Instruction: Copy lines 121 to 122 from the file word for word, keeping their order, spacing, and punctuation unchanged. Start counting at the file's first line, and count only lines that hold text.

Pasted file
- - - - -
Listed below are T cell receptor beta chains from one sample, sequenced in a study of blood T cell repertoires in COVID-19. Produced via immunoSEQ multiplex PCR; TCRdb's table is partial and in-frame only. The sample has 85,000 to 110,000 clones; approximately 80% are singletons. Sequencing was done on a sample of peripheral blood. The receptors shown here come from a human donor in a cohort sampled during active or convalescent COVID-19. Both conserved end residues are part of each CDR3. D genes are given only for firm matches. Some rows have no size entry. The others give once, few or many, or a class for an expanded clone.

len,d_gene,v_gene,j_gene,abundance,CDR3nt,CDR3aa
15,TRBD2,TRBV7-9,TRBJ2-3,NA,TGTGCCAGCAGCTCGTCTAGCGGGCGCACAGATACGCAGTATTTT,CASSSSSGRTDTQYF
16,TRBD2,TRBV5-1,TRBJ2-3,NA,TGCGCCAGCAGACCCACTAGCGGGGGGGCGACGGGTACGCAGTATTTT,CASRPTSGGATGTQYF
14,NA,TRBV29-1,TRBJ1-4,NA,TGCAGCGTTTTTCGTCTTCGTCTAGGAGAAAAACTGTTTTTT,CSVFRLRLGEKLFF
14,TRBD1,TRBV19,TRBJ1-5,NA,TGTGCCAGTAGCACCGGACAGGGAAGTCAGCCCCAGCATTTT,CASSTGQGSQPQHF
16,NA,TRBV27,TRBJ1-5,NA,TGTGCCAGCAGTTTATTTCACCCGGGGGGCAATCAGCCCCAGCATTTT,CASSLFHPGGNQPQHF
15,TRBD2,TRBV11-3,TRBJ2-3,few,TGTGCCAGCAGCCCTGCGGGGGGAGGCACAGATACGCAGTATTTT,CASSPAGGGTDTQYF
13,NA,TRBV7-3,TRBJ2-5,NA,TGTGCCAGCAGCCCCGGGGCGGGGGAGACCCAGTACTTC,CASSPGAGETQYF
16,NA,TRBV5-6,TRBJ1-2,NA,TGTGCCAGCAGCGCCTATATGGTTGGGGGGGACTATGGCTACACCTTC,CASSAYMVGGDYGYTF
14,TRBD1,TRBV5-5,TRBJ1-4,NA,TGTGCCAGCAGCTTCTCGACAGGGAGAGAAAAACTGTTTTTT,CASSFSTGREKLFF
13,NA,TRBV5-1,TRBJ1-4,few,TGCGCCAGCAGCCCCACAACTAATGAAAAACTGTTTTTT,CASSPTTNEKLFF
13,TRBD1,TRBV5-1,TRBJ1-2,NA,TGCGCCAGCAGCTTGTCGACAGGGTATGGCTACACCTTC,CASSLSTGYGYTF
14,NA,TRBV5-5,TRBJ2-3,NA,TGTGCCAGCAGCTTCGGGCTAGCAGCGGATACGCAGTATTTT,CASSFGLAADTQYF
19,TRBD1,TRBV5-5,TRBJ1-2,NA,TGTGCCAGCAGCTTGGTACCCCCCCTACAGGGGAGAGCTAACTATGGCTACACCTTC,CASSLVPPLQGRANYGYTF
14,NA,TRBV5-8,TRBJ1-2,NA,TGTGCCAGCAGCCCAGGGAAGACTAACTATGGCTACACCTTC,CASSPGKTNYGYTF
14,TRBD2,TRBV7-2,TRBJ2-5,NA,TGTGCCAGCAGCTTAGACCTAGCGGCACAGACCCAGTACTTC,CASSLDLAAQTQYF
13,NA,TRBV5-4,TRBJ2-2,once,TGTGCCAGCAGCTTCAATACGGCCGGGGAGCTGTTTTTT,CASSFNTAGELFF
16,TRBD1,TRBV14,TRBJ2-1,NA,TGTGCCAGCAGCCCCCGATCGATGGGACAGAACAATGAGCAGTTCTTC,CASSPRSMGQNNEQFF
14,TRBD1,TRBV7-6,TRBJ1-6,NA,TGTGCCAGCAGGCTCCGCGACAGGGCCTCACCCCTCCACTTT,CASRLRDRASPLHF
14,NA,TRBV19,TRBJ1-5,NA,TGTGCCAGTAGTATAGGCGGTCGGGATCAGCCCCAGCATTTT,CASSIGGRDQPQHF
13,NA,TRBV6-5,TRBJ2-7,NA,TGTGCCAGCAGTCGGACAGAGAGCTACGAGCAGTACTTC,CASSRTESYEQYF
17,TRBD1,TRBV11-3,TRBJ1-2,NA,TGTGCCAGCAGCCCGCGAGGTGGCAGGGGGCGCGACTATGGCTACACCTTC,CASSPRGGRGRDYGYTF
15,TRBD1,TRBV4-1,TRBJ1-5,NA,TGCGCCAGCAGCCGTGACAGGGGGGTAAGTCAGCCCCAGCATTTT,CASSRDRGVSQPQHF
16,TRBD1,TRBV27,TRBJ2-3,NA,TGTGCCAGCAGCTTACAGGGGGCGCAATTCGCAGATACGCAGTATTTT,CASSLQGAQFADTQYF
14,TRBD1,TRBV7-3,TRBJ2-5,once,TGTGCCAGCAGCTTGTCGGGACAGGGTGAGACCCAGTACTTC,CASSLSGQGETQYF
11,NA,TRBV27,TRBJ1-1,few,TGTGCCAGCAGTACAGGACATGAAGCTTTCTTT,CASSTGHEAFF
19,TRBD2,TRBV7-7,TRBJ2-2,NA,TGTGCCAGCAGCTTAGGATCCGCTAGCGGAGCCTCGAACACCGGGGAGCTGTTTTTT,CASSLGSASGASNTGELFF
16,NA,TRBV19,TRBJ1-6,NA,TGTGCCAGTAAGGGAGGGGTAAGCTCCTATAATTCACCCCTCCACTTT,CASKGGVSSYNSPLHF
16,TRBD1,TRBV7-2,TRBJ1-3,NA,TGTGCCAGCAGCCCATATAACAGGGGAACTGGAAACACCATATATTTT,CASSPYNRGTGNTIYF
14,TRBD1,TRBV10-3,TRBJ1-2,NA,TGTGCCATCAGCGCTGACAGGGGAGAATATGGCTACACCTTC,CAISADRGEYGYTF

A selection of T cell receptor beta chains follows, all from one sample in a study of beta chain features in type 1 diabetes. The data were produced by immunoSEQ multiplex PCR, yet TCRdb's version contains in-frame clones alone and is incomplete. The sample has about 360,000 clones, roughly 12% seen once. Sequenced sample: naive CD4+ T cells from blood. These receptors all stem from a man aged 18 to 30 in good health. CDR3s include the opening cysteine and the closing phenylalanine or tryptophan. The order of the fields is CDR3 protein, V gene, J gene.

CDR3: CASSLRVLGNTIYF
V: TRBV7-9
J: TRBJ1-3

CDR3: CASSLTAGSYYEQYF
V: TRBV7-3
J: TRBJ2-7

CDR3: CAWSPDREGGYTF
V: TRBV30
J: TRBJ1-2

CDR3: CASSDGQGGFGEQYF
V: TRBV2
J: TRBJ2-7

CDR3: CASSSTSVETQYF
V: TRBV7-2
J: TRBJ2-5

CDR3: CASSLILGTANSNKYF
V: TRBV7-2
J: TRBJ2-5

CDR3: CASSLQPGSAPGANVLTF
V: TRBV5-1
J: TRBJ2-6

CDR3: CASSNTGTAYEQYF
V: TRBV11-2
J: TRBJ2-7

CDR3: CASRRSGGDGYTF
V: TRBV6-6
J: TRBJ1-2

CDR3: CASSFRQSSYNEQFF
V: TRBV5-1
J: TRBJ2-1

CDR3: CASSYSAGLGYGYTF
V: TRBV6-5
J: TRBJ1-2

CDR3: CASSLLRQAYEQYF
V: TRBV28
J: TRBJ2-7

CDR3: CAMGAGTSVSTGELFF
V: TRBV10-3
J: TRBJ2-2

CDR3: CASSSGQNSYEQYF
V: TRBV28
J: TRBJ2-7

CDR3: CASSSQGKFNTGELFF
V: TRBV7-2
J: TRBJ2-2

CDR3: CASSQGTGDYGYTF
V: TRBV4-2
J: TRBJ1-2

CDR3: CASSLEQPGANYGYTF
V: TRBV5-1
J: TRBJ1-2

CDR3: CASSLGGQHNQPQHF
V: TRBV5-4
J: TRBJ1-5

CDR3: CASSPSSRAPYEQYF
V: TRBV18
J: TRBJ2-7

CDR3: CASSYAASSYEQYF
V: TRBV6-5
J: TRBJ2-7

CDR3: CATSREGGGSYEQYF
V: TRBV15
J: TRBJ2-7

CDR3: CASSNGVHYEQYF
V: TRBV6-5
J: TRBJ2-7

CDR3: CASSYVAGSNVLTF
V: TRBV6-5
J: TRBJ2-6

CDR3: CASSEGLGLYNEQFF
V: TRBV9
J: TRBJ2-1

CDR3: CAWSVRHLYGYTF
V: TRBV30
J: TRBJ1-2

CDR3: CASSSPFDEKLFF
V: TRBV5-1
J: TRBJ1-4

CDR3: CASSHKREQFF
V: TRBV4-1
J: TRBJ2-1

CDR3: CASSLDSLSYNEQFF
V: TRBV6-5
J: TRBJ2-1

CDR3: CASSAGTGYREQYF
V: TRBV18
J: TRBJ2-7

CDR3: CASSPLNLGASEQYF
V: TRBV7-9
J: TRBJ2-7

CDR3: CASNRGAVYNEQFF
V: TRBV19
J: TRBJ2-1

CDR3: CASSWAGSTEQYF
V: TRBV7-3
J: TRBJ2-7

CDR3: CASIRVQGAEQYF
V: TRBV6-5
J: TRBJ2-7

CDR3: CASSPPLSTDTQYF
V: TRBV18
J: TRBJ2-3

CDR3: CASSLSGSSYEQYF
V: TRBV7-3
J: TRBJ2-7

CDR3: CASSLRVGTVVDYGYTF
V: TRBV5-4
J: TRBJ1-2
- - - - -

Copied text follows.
V: TRBV7-9
J: TRBJ2-7